Early 1900s When summer vacation homes begin to migrate to the ocean side, an early separation of the “tourist” and “local” populations.

Development in the 60s and 70s brought significant change. (OBHC photo)

1962 With a tourism industry and infrastructure in place (roads, bridges, drinking water), the Ash Wednesday storm the extent of possible infrastructure damage to roads, beach erosion in front of homes and salt water infiltration of drinking water reveals what was now required to sustain a tourist population in addition to the locals’ needs.

Late 1960s Modernized bridges and more paved roads bring even more tourists to the region. Rather than summer-long visitors, the economy now shifts to reliance on “short-stay” tourists who seldom mingle with the locals.

Early 1970 The arrival of local and out of town developers, investment rental homes and subdivisions spurs an increase in tourism and the resident population.

These mileposts led the students to trace the slow evolution from a local society that employed farming, fishing, hunting and carpentry skills for self-sustaining purposes to a local population that began to sell food and skills to summer-long visitors, then to short-term visitors.

Robert Perry with students Jamie Berger and Audrey Whetten.

Craft skills became salable art and souvenir commodities. Windmills, once used not for energy but to grind grain, were replaced by retail and service industries and reliance on the power grid grew. Roads and oceanside development severed the once-close ties between natives and tourists.

Food was imported, easy access to water supplies was no longer sustainable and building materials were no longer recycled; they were brought in from towns like Elizabeth City. And the sense of community and mutual aid disappeared.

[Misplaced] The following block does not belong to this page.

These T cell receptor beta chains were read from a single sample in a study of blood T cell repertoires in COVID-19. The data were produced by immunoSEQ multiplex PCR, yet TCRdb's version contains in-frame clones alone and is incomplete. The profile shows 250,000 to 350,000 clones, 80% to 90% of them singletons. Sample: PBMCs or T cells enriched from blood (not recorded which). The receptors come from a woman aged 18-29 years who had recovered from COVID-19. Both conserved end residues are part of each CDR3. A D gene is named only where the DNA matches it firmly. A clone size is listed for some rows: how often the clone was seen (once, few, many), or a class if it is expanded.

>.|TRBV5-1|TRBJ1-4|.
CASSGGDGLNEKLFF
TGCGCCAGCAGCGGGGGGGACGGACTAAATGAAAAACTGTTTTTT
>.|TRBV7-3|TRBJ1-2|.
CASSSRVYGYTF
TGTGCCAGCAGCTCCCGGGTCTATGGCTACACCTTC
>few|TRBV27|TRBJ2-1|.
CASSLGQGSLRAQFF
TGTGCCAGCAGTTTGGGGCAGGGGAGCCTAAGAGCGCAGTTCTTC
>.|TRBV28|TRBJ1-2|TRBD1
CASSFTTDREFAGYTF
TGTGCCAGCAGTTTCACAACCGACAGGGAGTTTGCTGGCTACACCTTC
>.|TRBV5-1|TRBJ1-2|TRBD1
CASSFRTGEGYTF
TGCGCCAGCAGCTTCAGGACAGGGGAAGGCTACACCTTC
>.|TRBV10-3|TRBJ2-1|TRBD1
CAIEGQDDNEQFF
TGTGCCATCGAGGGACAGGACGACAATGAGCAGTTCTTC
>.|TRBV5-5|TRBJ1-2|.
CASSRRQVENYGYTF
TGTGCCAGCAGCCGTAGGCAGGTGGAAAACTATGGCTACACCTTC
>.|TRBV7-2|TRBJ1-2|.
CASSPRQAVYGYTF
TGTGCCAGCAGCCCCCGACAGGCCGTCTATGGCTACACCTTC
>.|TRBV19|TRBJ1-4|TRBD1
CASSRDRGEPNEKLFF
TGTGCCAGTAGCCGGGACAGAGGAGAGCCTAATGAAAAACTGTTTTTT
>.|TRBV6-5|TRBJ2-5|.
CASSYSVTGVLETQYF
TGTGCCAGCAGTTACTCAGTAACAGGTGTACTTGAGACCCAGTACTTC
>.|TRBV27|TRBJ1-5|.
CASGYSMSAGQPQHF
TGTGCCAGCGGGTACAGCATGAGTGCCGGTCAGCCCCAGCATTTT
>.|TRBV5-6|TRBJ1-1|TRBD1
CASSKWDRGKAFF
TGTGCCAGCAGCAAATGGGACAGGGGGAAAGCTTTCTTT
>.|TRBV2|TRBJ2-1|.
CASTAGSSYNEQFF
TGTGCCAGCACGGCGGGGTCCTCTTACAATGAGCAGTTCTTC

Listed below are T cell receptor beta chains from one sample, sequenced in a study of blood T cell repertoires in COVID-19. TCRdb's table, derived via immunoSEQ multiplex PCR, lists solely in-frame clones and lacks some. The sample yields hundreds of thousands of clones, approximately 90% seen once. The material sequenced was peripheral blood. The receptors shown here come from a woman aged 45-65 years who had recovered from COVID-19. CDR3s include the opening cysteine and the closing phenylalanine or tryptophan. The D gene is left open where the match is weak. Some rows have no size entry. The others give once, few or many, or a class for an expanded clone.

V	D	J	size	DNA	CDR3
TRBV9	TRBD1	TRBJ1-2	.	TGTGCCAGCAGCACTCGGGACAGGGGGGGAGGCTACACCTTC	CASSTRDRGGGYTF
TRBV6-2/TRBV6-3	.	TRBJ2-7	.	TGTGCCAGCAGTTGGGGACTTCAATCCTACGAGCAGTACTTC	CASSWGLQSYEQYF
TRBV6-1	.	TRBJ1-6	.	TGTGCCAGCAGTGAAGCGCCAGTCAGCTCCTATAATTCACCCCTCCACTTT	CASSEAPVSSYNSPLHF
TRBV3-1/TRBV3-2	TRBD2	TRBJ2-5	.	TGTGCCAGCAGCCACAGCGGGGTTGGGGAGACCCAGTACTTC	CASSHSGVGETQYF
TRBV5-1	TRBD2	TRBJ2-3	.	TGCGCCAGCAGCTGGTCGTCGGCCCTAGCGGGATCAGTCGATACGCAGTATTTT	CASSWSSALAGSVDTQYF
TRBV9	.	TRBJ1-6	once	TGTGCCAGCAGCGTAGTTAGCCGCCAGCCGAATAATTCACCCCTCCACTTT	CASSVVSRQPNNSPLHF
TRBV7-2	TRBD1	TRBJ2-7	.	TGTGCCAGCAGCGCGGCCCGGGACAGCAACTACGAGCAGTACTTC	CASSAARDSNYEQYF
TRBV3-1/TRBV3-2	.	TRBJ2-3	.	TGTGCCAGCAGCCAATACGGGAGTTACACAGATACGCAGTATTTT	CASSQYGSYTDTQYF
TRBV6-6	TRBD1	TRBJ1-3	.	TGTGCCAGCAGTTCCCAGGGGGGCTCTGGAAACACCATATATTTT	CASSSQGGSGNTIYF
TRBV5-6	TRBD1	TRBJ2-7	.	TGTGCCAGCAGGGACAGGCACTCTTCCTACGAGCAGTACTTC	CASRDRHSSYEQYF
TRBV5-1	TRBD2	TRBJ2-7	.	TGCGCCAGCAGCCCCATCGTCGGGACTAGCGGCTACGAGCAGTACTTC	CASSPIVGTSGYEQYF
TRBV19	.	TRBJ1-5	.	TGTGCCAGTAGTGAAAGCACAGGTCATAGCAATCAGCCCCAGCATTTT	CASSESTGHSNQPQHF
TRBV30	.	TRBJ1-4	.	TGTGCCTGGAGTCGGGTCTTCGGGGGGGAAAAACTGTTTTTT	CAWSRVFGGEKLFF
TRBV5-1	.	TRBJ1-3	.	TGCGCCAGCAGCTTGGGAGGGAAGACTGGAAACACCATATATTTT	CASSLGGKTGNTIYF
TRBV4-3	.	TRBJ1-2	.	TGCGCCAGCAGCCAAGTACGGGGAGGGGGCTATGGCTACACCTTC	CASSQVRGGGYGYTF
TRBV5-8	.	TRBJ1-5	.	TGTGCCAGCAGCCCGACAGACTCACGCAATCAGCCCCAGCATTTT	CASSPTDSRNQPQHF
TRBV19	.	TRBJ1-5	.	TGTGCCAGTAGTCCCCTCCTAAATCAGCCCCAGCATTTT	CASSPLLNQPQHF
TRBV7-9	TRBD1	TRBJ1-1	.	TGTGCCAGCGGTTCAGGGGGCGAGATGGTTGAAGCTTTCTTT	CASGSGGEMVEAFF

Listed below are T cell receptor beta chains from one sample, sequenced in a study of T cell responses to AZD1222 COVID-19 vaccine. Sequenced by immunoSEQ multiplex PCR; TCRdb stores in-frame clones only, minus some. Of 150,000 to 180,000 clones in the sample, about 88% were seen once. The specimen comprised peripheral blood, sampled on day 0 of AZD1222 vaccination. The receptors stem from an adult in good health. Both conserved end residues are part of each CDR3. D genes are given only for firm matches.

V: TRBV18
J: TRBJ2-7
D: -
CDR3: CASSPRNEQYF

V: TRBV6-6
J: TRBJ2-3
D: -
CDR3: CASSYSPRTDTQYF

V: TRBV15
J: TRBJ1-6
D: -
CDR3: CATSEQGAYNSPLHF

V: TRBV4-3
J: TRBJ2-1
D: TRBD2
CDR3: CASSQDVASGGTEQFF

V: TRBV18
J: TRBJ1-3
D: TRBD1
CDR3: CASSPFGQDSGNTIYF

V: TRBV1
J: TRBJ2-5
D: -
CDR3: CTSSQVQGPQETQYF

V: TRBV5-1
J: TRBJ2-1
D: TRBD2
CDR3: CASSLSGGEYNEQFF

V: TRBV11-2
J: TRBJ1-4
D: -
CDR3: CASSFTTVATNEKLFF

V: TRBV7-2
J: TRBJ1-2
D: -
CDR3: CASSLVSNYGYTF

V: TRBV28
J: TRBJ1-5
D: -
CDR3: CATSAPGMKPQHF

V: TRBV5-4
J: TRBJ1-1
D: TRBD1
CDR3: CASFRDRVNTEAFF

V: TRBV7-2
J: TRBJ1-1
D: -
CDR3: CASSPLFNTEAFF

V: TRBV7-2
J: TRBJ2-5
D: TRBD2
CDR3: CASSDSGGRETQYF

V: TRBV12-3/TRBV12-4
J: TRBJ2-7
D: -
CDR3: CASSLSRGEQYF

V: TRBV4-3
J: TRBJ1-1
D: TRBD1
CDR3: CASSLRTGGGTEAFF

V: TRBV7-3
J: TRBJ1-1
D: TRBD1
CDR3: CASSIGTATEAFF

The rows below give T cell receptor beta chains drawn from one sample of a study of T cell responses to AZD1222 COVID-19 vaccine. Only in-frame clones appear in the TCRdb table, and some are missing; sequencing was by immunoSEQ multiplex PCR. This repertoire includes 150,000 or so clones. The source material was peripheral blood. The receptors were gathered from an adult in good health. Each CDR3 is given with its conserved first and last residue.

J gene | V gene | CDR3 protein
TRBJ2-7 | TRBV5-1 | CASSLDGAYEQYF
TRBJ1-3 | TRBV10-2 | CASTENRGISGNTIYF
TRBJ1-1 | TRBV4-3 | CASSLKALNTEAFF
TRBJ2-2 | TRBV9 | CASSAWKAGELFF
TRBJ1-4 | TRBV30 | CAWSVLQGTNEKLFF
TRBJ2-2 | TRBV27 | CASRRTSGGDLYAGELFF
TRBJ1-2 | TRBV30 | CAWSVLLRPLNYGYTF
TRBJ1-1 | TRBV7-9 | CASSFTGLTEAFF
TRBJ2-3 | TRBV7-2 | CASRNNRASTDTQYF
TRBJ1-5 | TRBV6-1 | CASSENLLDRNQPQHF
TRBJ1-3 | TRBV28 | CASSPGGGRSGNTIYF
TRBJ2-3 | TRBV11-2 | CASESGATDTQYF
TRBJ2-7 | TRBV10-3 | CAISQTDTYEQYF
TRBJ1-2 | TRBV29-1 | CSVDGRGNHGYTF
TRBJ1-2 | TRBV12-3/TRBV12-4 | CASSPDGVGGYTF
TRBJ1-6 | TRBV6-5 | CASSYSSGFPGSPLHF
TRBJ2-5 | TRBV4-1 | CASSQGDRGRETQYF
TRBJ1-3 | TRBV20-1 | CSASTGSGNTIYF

The Capstone group describes how many of these practices can be revived and revised. Nags Head will never see horses replace cars, but more bike paths and bike parking, pedestrian walkways, even golf carts could replace the car as our primary mode of moving around.

Windmills could return, not to make grain but to supply energy. The ocean and sun could be harnessed as well, perhaps creating a localized cottage industry specializing in East Coast renewable energy. Those old arts-and-crafts skills, once an art of necessity, could spawn a boutique arts-and-craft retail model drawing on our past.

Food, while no longer a viable local commodity, could be brought in from nearby counties and, along with seafood, sold in open air markets that would attract tourists and provide locals a gathering place to mingle among themselves as well as reconnecting with tourists in a more personal way.

The UNC group even honed in on the old Windmill Point property owned by Nags Head and the Dare County Tourism Board, encouraging the developers to incorporate outdoor performance venues as another way to bring locals and tourists together and foster a sense of community.

We asked two members of the group of the group to elaborate on their particular areas of study and we will present those in coming days.

To see the complete study, click here »


Comments are closed.